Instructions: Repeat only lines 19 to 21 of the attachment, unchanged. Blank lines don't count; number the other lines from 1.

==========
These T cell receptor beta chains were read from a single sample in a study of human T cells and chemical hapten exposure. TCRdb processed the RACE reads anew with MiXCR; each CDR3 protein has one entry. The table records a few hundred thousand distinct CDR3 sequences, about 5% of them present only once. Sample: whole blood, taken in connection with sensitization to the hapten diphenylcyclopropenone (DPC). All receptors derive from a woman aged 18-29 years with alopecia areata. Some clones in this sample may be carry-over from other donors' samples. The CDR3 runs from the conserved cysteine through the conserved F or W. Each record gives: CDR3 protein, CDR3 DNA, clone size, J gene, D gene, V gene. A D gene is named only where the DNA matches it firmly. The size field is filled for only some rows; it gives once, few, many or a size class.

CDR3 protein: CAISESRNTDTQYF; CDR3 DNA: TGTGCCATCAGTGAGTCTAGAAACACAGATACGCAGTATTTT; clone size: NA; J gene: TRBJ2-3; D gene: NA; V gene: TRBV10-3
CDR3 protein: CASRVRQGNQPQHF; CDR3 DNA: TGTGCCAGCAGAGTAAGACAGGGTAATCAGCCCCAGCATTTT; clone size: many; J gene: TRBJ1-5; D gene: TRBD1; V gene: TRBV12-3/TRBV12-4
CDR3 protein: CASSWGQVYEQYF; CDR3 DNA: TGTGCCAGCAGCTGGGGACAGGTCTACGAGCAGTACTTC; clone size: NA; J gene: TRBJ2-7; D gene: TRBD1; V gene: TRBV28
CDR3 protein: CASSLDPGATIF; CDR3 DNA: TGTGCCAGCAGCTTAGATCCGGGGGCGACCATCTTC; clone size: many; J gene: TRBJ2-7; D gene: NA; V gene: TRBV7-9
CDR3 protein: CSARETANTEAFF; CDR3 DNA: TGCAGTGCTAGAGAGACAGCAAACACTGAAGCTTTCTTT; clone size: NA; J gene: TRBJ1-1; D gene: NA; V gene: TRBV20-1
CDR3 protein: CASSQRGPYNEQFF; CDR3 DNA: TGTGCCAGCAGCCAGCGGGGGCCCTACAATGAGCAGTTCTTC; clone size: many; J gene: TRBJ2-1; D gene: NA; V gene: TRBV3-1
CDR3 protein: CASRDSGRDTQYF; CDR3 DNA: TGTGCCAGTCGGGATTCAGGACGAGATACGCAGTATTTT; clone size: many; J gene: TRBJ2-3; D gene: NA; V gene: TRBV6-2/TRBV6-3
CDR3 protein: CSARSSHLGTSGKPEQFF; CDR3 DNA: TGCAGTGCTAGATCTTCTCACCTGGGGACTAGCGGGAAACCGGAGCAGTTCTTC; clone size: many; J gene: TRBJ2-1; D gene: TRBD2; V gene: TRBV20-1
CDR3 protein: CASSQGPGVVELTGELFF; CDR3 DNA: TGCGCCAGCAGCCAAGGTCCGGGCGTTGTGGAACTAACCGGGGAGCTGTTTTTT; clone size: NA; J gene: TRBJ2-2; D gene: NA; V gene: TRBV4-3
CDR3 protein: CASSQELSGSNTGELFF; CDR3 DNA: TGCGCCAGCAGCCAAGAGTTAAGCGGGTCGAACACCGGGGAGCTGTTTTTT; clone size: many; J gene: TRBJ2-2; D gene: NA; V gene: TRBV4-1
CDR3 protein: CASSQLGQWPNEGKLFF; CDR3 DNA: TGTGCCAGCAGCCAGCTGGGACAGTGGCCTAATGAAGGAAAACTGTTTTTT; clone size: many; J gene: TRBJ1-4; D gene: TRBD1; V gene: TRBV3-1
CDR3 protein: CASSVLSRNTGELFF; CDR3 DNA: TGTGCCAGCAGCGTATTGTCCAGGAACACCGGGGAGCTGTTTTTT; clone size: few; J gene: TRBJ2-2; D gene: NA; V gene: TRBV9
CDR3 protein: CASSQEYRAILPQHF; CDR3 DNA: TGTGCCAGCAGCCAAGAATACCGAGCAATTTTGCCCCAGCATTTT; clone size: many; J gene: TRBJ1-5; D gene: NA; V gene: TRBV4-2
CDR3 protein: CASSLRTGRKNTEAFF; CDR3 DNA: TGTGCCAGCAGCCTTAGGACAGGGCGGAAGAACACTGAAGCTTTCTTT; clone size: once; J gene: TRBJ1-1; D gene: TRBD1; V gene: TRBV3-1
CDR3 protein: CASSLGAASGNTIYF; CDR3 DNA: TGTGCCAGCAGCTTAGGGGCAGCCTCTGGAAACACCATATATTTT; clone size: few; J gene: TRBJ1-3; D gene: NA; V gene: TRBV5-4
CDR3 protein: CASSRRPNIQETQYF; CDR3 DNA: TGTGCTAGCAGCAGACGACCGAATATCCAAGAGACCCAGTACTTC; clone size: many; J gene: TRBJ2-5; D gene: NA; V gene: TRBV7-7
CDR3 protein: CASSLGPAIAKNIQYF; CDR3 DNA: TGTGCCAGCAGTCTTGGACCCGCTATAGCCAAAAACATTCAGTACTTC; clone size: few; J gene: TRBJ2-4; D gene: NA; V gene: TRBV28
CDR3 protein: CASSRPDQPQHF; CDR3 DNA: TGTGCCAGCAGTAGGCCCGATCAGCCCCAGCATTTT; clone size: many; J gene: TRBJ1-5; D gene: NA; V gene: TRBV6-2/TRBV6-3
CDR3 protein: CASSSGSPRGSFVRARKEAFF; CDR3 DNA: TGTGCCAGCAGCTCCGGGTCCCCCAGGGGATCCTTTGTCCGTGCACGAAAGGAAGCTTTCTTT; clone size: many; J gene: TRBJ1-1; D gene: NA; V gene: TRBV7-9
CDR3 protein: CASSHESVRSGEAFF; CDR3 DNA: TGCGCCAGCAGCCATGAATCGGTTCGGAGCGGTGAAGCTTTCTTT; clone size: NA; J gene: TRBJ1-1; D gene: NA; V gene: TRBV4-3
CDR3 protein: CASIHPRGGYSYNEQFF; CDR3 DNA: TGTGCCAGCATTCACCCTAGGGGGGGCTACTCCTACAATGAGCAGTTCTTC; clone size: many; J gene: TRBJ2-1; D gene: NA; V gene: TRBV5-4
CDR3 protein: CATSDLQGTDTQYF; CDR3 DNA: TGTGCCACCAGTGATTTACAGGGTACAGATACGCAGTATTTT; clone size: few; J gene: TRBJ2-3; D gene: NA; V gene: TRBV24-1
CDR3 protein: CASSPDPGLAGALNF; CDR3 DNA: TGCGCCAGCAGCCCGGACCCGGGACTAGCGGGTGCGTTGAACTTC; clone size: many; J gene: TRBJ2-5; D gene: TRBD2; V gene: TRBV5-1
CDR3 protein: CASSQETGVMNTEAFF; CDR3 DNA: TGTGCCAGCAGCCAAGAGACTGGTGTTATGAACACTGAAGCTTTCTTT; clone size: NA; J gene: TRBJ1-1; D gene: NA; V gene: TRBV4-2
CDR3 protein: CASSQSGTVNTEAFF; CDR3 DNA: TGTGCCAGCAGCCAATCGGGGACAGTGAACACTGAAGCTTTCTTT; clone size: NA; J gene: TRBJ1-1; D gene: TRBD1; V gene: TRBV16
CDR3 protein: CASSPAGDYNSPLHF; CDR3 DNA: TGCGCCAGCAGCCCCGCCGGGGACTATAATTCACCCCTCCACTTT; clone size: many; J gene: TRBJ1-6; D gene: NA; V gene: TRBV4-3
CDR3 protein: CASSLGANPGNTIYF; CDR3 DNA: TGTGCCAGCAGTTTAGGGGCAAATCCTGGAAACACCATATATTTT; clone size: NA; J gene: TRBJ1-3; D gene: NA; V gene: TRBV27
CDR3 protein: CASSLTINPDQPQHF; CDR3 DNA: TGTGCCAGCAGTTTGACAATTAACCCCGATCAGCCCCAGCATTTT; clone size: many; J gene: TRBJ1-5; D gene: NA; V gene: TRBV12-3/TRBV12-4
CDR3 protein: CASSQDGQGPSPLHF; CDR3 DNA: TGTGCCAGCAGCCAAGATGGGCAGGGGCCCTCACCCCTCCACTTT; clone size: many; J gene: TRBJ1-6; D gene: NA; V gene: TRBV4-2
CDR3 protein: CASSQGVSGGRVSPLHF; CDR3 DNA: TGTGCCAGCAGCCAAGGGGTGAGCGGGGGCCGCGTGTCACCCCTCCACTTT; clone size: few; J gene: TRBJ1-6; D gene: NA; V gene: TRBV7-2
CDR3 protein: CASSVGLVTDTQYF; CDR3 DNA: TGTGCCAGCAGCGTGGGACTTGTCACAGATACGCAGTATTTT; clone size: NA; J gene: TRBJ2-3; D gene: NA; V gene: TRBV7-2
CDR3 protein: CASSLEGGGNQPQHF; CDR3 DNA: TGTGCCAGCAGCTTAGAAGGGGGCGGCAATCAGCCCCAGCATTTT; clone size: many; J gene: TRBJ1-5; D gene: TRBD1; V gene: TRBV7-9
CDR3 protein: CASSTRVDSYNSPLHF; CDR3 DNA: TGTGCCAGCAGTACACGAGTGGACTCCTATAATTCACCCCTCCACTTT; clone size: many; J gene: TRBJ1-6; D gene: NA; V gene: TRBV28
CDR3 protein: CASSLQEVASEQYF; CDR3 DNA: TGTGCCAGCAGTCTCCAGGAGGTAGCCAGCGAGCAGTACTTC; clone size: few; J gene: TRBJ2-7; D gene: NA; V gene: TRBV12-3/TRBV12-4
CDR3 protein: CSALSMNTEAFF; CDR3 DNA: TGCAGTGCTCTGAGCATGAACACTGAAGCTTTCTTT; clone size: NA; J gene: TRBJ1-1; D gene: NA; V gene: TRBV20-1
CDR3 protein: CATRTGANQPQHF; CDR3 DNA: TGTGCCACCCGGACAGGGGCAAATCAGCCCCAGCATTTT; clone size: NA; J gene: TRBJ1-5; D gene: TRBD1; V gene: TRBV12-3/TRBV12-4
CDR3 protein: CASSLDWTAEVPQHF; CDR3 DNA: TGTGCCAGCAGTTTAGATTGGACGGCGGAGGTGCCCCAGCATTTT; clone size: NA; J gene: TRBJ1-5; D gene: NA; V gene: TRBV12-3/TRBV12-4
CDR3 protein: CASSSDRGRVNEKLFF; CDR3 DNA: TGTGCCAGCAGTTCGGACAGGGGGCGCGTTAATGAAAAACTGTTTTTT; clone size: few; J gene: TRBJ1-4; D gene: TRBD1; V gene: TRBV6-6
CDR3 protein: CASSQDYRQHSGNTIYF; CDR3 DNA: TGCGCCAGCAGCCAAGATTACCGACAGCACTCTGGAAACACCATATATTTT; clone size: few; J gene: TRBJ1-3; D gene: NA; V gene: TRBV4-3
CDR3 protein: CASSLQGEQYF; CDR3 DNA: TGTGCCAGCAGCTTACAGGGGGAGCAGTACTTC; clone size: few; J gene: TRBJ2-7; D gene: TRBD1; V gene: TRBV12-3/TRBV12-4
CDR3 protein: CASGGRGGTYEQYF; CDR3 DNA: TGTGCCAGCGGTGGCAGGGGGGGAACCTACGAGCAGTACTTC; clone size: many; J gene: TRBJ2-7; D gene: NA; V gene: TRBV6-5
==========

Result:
CDR3 protein: CASSRPDQPQHF; CDR3 DNA: TGTGCCAGCAGTAGGCCCGATCAGCCCCAGCATTTT; clone size: many; J gene: TRBJ1-5; D gene: NA; V gene: TRBV6-2/TRBV6-3
CDR3 protein: CASSSGSPRGSFVRARKEAFF; CDR3 DNA: TGTGCCAGCAGCTCCGGGTCCCCCAGGGGATCCTTTGTCCGTGCACGAAAGGAAGCTTTCTTT; clone size: many; J gene: TRBJ1-1; D gene: NA; V gene: TRBV7-9
CDR3 protein: CASSHESVRSGEAFF; CDR3 DNA: TGCGCCAGCAGCCATGAATCGGTTCGGAGCGGTGAAGCTTTCTTT; clone size: NA; J gene: TRBJ1-1; D gene: NA; V gene: TRBV4-3